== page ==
The Detroit Free Press has a story today on the package of Michigan road funding bills headed to the governor.
While state road funding is one of many used in Detroit, it’s typically not the primary source for trail and bike lane projects. Those projects rely more often on federal grants and philanthropy. Still, this funding is important and does affect our work.
The good news is that unlike legislation introduced in earlier sessions, these do not affect the road funding formulas much. Prior changes included registration and fuel tax increases while effectively shifting funding from cities to the counties. Detroit was set up to lose millions. Other bills bypassed the formula altogether which shortchanged public transit funding and the 1% for non-motorized requirement. Those changes aren’t happening with these bills.
However, one change does give Detroit the flexibility to shift up to 20% of its state road funding to DDOT.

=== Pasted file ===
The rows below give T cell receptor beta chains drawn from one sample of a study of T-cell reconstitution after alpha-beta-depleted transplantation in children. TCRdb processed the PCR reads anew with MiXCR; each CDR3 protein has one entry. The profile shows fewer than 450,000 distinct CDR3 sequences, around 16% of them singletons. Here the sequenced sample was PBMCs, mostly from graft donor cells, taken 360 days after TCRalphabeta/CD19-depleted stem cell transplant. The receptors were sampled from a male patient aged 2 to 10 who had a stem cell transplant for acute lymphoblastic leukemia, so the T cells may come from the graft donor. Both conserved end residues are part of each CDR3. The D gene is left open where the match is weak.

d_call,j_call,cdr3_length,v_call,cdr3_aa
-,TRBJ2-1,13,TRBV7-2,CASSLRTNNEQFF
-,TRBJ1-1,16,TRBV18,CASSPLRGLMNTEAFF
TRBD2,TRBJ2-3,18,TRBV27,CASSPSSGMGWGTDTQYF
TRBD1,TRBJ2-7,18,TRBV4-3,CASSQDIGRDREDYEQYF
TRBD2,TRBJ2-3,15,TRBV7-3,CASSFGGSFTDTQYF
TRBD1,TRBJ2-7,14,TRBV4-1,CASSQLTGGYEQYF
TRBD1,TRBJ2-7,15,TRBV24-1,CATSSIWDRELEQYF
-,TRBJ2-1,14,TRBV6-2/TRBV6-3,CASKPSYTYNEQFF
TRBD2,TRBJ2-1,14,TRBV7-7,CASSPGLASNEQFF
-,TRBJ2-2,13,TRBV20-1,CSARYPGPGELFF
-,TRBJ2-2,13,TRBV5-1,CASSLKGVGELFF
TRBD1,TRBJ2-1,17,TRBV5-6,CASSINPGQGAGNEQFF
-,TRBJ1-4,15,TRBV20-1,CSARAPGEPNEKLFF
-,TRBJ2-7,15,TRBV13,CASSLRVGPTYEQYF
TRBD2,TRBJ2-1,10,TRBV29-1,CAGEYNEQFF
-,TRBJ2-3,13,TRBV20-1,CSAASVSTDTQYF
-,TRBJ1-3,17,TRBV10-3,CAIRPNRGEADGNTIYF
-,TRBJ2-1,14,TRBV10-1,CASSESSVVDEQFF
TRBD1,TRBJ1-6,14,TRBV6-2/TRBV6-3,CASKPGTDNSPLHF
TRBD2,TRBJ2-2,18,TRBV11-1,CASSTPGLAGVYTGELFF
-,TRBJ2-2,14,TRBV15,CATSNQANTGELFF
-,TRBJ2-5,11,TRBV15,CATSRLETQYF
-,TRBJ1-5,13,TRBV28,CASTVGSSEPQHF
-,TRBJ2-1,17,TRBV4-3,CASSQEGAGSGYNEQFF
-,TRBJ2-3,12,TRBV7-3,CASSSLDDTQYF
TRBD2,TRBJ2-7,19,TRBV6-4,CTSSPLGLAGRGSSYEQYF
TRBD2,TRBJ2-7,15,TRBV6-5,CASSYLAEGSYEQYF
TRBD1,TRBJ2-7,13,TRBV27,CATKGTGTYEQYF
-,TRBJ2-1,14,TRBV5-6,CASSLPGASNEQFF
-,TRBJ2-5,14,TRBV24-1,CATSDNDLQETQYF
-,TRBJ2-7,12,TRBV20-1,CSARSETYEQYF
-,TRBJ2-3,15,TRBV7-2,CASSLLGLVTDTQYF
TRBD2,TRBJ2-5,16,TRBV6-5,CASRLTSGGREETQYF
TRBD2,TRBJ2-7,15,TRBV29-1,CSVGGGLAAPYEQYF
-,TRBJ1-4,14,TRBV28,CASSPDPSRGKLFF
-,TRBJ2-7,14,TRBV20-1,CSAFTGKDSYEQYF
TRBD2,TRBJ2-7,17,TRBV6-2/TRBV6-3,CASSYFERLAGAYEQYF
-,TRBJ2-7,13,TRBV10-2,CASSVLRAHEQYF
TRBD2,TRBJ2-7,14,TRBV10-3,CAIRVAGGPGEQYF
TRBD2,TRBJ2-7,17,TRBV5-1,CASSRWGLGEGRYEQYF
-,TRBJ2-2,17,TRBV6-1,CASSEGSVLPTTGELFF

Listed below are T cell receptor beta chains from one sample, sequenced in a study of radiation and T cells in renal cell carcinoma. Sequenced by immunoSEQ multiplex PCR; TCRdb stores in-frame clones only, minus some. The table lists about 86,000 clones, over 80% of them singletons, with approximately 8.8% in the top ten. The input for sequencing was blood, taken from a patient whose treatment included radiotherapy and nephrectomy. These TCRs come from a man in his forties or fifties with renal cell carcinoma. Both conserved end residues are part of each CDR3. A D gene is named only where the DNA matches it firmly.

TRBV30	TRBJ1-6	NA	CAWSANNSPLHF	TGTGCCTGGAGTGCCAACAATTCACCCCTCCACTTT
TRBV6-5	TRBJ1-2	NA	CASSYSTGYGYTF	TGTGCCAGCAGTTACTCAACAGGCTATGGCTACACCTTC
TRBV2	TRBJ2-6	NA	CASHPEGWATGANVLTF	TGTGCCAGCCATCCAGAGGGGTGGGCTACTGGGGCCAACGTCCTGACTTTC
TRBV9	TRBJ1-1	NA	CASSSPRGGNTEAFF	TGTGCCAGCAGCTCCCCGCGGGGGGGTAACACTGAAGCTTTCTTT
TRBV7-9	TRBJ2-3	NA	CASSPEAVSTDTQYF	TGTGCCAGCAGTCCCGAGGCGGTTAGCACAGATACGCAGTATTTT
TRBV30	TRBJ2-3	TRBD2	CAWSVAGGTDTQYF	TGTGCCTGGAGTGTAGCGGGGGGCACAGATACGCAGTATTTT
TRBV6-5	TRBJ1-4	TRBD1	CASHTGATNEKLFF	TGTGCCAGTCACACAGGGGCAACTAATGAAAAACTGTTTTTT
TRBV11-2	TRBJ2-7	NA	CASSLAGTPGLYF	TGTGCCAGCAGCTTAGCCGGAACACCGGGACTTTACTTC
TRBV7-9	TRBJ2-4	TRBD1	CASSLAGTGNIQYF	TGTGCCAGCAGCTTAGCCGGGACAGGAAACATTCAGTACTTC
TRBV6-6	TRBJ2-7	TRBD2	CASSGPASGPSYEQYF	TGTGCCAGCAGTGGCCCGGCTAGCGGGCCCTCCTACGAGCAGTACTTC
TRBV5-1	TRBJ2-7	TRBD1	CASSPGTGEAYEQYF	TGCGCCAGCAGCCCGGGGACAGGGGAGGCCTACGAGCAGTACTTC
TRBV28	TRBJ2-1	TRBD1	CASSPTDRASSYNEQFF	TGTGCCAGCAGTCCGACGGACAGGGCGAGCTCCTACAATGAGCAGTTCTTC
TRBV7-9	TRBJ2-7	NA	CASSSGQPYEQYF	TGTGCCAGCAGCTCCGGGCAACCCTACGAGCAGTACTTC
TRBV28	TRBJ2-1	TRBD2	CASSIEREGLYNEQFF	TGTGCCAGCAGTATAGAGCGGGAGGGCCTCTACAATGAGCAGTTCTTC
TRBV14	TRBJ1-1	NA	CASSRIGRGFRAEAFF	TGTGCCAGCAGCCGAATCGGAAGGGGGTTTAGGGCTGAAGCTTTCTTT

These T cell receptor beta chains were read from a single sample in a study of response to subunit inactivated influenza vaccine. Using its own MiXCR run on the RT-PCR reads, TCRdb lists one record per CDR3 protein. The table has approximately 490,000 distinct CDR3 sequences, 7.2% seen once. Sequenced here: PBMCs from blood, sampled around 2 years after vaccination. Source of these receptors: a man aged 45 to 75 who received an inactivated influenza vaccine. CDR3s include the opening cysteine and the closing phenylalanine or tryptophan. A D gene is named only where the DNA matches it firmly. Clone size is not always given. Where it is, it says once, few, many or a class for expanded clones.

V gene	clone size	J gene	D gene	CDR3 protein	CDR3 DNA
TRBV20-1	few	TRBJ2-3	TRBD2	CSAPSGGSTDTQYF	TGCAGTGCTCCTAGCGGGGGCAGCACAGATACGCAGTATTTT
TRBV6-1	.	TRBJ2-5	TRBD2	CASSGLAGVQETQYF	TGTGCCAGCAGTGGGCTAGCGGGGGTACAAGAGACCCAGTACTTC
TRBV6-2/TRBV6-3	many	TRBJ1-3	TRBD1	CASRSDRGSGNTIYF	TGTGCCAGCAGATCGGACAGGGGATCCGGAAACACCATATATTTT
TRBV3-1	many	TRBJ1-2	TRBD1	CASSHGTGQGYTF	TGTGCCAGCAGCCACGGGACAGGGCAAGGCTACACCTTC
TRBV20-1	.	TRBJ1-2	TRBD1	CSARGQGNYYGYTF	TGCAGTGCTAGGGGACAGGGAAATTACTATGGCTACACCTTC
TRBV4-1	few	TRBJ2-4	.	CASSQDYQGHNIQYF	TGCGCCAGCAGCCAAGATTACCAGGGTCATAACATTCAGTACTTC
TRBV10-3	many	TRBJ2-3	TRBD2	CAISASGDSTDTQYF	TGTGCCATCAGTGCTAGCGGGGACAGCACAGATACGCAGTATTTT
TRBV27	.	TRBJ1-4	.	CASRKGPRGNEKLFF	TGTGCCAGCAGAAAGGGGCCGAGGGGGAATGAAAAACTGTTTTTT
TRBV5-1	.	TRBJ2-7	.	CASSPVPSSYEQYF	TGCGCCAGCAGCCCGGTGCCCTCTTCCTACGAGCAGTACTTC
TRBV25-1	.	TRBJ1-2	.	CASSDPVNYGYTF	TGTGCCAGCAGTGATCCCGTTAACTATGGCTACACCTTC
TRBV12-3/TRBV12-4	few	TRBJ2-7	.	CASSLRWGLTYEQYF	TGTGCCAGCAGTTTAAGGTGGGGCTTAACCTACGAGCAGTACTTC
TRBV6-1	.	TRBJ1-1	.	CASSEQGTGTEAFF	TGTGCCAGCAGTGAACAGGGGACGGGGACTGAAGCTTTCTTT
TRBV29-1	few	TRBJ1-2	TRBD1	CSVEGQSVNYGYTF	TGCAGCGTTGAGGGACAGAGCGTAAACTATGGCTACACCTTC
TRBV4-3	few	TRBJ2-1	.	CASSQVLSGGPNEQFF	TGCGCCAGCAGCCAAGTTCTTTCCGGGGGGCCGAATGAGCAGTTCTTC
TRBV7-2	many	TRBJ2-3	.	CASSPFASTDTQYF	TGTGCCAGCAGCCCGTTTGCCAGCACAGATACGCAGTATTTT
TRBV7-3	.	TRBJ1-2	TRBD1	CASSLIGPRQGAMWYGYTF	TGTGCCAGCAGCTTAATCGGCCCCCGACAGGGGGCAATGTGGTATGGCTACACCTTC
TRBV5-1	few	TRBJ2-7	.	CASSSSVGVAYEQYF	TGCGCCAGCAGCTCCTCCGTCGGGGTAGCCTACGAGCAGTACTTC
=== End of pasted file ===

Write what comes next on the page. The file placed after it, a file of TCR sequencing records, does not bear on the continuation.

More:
These bills also transfer substantial general fund money to the transportation funding. It’s a major shift from motor vehicle user fees (e.g. vehicle registration and fuel taxes) to general funds that everyone pays through state income and sales taxes. While these transfers have been done in recent years — especially at the federal level — they haven’t been done to this extent in Michigan.
Having more general funding for roads only reinforces the justification for Complete Streets. We’re all paying for the roads so they should be designed for all of us.